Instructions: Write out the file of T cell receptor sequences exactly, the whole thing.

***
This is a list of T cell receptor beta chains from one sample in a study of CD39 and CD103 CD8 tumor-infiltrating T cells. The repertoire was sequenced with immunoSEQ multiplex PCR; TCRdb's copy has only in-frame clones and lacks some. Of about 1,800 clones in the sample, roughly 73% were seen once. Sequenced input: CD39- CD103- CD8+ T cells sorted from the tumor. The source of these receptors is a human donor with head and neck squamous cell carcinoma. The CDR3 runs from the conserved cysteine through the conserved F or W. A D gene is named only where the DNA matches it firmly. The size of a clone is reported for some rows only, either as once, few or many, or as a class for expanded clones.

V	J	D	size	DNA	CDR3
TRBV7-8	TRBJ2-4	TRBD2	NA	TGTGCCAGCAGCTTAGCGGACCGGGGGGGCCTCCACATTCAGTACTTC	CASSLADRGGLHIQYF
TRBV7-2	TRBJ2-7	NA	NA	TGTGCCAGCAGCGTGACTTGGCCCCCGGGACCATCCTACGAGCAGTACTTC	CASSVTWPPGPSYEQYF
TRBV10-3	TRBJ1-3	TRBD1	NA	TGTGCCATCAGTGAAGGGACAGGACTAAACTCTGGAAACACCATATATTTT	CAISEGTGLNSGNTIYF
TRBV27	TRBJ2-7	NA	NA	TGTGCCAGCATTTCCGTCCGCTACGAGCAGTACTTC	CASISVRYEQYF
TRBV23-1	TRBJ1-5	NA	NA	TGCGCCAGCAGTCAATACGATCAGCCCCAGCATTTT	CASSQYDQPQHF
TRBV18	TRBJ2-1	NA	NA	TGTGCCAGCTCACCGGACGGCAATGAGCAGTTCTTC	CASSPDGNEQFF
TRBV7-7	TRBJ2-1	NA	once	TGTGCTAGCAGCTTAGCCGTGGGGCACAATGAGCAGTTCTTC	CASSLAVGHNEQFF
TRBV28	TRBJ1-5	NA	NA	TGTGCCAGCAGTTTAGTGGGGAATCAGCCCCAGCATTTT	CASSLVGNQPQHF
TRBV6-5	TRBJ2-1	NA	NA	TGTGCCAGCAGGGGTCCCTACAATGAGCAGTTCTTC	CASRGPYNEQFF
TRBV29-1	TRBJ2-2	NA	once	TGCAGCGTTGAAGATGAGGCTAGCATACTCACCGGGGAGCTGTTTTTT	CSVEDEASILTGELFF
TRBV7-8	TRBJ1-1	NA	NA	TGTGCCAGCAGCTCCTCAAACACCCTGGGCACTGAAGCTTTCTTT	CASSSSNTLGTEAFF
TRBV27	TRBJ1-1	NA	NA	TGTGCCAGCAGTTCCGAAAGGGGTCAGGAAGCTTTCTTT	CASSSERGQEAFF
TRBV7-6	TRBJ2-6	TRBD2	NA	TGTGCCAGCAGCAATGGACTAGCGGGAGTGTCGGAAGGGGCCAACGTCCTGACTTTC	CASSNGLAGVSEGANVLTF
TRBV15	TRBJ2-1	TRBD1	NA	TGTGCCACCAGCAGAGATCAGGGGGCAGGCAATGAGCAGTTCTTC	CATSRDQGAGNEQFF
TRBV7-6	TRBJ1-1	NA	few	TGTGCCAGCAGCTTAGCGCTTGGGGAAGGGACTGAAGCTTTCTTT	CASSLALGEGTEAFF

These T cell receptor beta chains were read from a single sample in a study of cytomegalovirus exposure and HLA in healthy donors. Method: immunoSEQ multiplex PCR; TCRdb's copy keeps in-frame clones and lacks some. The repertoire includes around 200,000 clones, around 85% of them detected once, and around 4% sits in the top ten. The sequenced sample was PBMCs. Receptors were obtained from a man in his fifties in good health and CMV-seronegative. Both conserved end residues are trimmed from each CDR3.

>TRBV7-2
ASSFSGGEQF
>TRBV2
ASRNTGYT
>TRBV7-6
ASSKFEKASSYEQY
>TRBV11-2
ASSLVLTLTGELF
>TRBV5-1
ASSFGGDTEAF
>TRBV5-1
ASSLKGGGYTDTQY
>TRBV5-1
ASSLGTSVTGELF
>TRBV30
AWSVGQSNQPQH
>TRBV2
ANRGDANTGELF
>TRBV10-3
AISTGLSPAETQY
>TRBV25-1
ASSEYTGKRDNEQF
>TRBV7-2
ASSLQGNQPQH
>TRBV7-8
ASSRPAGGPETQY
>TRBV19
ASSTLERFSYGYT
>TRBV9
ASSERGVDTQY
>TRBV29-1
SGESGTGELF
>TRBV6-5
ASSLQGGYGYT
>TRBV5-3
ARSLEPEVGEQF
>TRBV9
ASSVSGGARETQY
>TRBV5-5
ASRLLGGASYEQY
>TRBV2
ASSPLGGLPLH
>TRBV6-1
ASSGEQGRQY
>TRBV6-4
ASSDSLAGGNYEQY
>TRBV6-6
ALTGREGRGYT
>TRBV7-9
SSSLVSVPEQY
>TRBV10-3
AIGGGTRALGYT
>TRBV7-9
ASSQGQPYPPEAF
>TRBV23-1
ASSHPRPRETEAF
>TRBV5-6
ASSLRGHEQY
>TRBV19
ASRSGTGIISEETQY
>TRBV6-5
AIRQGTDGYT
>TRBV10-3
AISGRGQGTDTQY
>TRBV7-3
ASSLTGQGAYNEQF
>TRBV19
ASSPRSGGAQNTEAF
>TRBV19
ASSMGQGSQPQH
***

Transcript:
This is a list of T cell receptor beta chains from one sample in a study of CD39 and CD103 CD8 tumor-infiltrating T cells. The repertoire was sequenced with immunoSEQ multiplex PCR; TCRdb's copy has only in-frame clones and lacks some. Of about 1,800 clones in the sample, roughly 73% were seen once. Sequenced input: CD39- CD103- CD8+ T cells sorted from the tumor. The source of these receptors is a human donor with head and neck squamous cell carcinoma. The CDR3 runs from the conserved cysteine through the conserved F or W. A D gene is named only where the DNA matches it firmly. The size of a clone is reported for some rows only, either as once, few or many, or as a class for expanded clones.

V	J	D	size	DNA	CDR3
TRBV7-8	TRBJ2-4	TRBD2	NA	TGTGCCAGCAGCTTAGCGGACCGGGGGGGCCTCCACATTCAGTACTTC	CASSLADRGGLHIQYF
TRBV7-2	TRBJ2-7	NA	NA	TGTGCCAGCAGCGTGACTTGGCCCCCGGGACCATCCTACGAGCAGTACTTC	CASSVTWPPGPSYEQYF
TRBV10-3	TRBJ1-3	TRBD1	NA	TGTGCCATCAGTGAAGGGACAGGACTAAACTCTGGAAACACCATATATTTT	CAISEGTGLNSGNTIYF
TRBV27	TRBJ2-7	NA	NA	TGTGCCAGCATTTCCGTCCGCTACGAGCAGTACTTC	CASISVRYEQYF
TRBV23-1	TRBJ1-5	NA	NA	TGCGCCAGCAGTCAATACGATCAGCCCCAGCATTTT	CASSQYDQPQHF
TRBV18	TRBJ2-1	NA	NA	TGTGCCAGCTCACCGGACGGCAATGAGCAGTTCTTC	CASSPDGNEQFF
TRBV7-7	TRBJ2-1	NA	once	TGTGCTAGCAGCTTAGCCGTGGGGCACAATGAGCAGTTCTTC	CASSLAVGHNEQFF
TRBV28	TRBJ1-5	NA	NA	TGTGCCAGCAGTTTAGTGGGGAATCAGCCCCAGCATTTT	CASSLVGNQPQHF
TRBV6-5	TRBJ2-1	NA	NA	TGTGCCAGCAGGGGTCCCTACAATGAGCAGTTCTTC	CASRGPYNEQFF
TRBV29-1	TRBJ2-2	NA	once	TGCAGCGTTGAAGATGAGGCTAGCATACTCACCGGGGAGCTGTTTTTT	CSVEDEASILTGELFF
TRBV7-8	TRBJ1-1	NA	NA	TGTGCCAGCAGCTCCTCAAACACCCTGGGCACTGAAGCTTTCTTT	CASSSSNTLGTEAFF
TRBV27	TRBJ1-1	NA	NA	TGTGCCAGCAGTTCCGAAAGGGGTCAGGAAGCTTTCTTT	CASSSERGQEAFF
TRBV7-6	TRBJ2-6	TRBD2	NA	TGTGCCAGCAGCAATGGACTAGCGGGAGTGTCGGAAGGGGCCAACGTCCTGACTTTC	CASSNGLAGVSEGANVLTF
TRBV15	TRBJ2-1	TRBD1	NA	TGTGCCACCAGCAGAGATCAGGGGGCAGGCAATGAGCAGTTCTTC	CATSRDQGAGNEQFF
TRBV7-6	TRBJ1-1	NA	few	TGTGCCAGCAGCTTAGCGCTTGGGGAAGGGACTGAAGCTTTCTTT	CASSLALGEGTEAFF

These T cell receptor beta chains were read from a single sample in a study of cytomegalovirus exposure and HLA in healthy donors. Method: immunoSEQ multiplex PCR; TCRdb's copy keeps in-frame clones and lacks some. The repertoire includes around 200,000 clones, around 85% of them detected once, and around 4% sits in the top ten. The sequenced sample was PBMCs. Receptors were obtained from a man in his fifties in good health and CMV-seronegative. Both conserved end residues are trimmed from each CDR3.

>TRBV7-2
ASSFSGGEQF
>TRBV2
ASRNTGYT
>TRBV7-6
ASSKFEKASSYEQY
>TRBV11-2
ASSLVLTLTGELF
>TRBV5-1
ASSFGGDTEAF
>TRBV5-1
ASSLKGGGYTDTQY
>TRBV5-1
ASSLGTSVTGELF
>TRBV30
AWSVGQSNQPQH
>TRBV2
ANRGDANTGELF
>TRBV10-3
AISTGLSPAETQY
>TRBV25-1
ASSEYTGKRDNEQF
>TRBV7-2
ASSLQGNQPQH
>TRBV7-8
ASSRPAGGPETQY
>TRBV19
ASSTLERFSYGYT
>TRBV9
ASSERGVDTQY
>TRBV29-1
SGESGTGELF
>TRBV6-5
ASSLQGGYGYT
>TRBV5-3
ARSLEPEVGEQF
>TRBV9
ASSVSGGARETQY
>TRBV5-5
ASRLLGGASYEQY
>TRBV2
ASSPLGGLPLH
>TRBV6-1
ASSGEQGRQY
>TRBV6-4
ASSDSLAGGNYEQY
>TRBV6-6
ALTGREGRGYT
>TRBV7-9
SSSLVSVPEQY
>TRBV10-3
AIGGGTRALGYT
>TRBV7-9
ASSQGQPYPPEAF
>TRBV23-1
ASSHPRPRETEAF
>TRBV5-6
ASSLRGHEQY
>TRBV19
ASRSGTGIISEETQY
>TRBV6-5
AIRQGTDGYT
>TRBV10-3
AISGRGQGTDTQY
>TRBV7-3
ASSLTGQGAYNEQF
>TRBV19
ASSPRSGGAQNTEAF
>TRBV19
ASSMGQGSQPQH